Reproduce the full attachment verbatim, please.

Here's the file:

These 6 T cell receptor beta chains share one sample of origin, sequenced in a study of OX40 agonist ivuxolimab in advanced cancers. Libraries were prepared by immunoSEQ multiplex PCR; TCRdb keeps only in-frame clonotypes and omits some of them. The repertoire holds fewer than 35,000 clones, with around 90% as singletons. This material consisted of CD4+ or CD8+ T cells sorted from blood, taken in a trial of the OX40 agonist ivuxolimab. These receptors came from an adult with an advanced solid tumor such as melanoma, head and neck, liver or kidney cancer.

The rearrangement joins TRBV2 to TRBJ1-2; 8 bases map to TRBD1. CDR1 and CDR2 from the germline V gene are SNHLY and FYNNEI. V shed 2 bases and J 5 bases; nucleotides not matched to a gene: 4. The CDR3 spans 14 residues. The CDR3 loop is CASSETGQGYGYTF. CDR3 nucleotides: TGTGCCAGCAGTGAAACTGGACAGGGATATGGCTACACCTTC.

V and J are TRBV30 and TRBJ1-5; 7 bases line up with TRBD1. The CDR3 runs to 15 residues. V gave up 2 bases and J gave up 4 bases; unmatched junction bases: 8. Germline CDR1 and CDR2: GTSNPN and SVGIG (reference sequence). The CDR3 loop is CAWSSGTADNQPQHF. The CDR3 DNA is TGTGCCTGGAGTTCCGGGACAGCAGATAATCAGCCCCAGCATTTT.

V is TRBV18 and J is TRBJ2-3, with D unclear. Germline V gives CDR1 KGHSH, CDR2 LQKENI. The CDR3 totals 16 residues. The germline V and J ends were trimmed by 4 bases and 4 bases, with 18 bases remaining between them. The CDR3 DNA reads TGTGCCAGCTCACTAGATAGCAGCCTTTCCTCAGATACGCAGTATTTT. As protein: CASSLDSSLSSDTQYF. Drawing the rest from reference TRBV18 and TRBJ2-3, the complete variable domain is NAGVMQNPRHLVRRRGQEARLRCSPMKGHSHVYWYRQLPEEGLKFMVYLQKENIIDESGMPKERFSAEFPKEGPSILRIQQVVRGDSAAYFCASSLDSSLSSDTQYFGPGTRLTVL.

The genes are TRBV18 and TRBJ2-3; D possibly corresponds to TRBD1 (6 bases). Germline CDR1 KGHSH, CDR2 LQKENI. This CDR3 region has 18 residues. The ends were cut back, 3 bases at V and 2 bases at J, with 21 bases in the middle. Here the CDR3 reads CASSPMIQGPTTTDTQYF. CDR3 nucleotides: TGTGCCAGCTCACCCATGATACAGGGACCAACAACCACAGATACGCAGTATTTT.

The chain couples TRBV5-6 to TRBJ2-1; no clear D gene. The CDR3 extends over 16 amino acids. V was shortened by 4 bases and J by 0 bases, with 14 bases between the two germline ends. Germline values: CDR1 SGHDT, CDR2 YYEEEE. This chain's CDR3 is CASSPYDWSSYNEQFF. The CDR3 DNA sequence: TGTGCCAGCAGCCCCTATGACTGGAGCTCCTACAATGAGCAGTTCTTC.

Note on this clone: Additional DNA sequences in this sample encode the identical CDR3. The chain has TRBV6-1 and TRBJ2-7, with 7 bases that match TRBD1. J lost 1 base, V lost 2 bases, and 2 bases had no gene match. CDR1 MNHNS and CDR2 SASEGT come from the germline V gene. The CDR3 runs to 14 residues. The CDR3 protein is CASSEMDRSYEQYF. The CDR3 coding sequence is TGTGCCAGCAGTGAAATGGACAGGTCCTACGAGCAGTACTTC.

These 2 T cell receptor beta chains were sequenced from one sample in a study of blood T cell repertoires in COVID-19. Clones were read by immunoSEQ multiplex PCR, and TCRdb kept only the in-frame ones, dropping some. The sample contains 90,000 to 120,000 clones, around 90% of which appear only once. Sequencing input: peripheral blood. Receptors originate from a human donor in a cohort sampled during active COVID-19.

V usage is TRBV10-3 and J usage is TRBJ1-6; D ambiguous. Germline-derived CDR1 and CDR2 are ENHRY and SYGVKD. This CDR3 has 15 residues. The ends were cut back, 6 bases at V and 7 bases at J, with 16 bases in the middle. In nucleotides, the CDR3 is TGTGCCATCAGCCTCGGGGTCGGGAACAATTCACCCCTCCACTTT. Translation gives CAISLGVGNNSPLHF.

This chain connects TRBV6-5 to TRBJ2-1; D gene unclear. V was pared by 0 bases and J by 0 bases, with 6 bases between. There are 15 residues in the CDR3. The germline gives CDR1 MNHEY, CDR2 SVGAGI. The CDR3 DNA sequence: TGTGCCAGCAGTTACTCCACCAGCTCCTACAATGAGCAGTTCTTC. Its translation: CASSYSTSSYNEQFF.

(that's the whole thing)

These 6 T cell receptor beta chains share one sample of origin, sequenced in a study of OX40 agonist ivuxolimab in advanced cancers. Libraries were prepared by immunoSEQ multiplex PCR; TCRdb keeps only in-frame clonotypes and omits some of them. The repertoire holds fewer than 35,000 clones, with around 90% as singletons. This material consisted of CD4+ or CD8+ T cells sorted from blood, taken in a trial of the OX40 agonist ivuxolimab. These receptors came from an adult with an advanced solid tumor such as melanoma, head and neck, liver or kidney cancer.

The rearrangement joins TRBV2 to TRBJ1-2; 8 bases map to TRBD1. CDR1 and CDR2 from the germline V gene are SNHLY and FYNNEI. V shed 2 bases and J 5 bases; nucleotides not matched to a gene: 4. The CDR3 spans 14 residues. The CDR3 loop is CASSETGQGYGYTF. CDR3 nucleotides: TGTGCCAGCAGTGAAACTGGACAGGGATATGGCTACACCTTC.

V and J are TRBV30 and TRBJ1-5; 7 bases line up with TRBD1. The CDR3 runs to 15 residues. V gave up 2 bases and J gave up 4 bases; unmatched junction bases: 8. Germline CDR1 and CDR2: GTSNPN and SVGIG (reference sequence). The CDR3 loop is CAWSSGTADNQPQHF. The CDR3 DNA is TGTGCCTGGAGTTCCGGGACAGCAGATAATCAGCCCCAGCATTTT.

V is TRBV18 and J is TRBJ2-3, with D unclear. Germline V gives CDR1 KGHSH, CDR2 LQKENI. The CDR3 totals 16 residues. The germline V and J ends were trimmed by 4 bases and 4 bases, with 18 bases remaining between them. The CDR3 DNA reads TGTGCCAGCTCACTAGATAGCAGCCTTTCCTCAGATACGCAGTATTTT. As protein: CASSLDSSLSSDTQYF. Drawing the rest from reference TRBV18 and TRBJ2-3, the complete variable domain is NAGVMQNPRHLVRRRGQEARLRCSPMKGHSHVYWYRQLPEEGLKFMVYLQKENIIDESGMPKERFSAEFPKEGPSILRIQQVVRGDSAAYFCASSLDSSLSSDTQYFGPGTRLTVL.

The genes are TRBV18 and TRBJ2-3; D possibly corresponds to TRBD1 (6 bases). Germline CDR1 KGHSH, CDR2 LQKENI. This CDR3 region has 18 residues. The ends were cut back, 3 bases at V and 2 bases at J, with 21 bases in the middle. Here the CDR3 reads CASSPMIQGPTTTDTQYF. CDR3 nucleotides: TGTGCCAGCTCACCCATGATACAGGGACCAACAACCACAGATACGCAGTATTTT.

The chain couples TRBV5-6 to TRBJ2-1; no clear D gene. The CDR3 extends over 16 amino acids. V was shortened by 4 bases and J by 0 bases, with 14 bases between the two germline ends. Germline values: CDR1 SGHDT, CDR2 YYEEEE. This chain's CDR3 is CASSPYDWSSYNEQFF. The CDR3 DNA sequence: TGTGCCAGCAGCCCCTATGACTGGAGCTCCTACAATGAGCAGTTCTTC.

Note on this clone: Additional DNA sequences in this sample encode the identical CDR3. The chain has TRBV6-1 and TRBJ2-7, with 7 bases that match TRBD1. J lost 1 base, V lost 2 bases, and 2 bases had no gene match. CDR1 MNHNS and CDR2 SASEGT come from the germline V gene. The CDR3 runs to 14 residues. The CDR3 protein is CASSEMDRSYEQYF. The CDR3 coding sequence is TGTGCCAGCAGTGAAATGGACAGGTCCTACGAGCAGTACTTC.

These 2 T cell receptor beta chains were sequenced from one sample in a study of blood T cell repertoires in COVID-19. Clones were read by immunoSEQ multiplex PCR, and TCRdb kept only the in-frame ones, dropping some. The sample contains 90,000 to 120,000 clones, around 90% of which appear only once. Sequencing input: peripheral blood. Receptors originate from a human donor in a cohort sampled during active COVID-19.

V usage is TRBV10-3 and J usage is TRBJ1-6; D ambiguous. Germline-derived CDR1 and CDR2 are ENHRY and SYGVKD. This CDR3 has 15 residues. The ends were cut back, 6 bases at V and 7 bases at J, with 16 bases in the middle. In nucleotides, the CDR3 is TGTGCCATCAGCCTCGGGGTCGGGAACAATTCACCCCTCCACTTT. Translation gives CAISLGVGNNSPLHF.

This chain connects TRBV6-5 to TRBJ2-1; D gene unclear. V was pared by 0 bases and J by 0 bases, with 6 bases between. There are 15 residues in the CDR3. The germline gives CDR1 MNHEY, CDR2 SVGAGI. The CDR3 DNA sequence: TGTGCCAGCAGTTACTCCACCAGCTCCTACAATGAGCAGTTCTTC. Its translation: CASSYSTSSYNEQFF.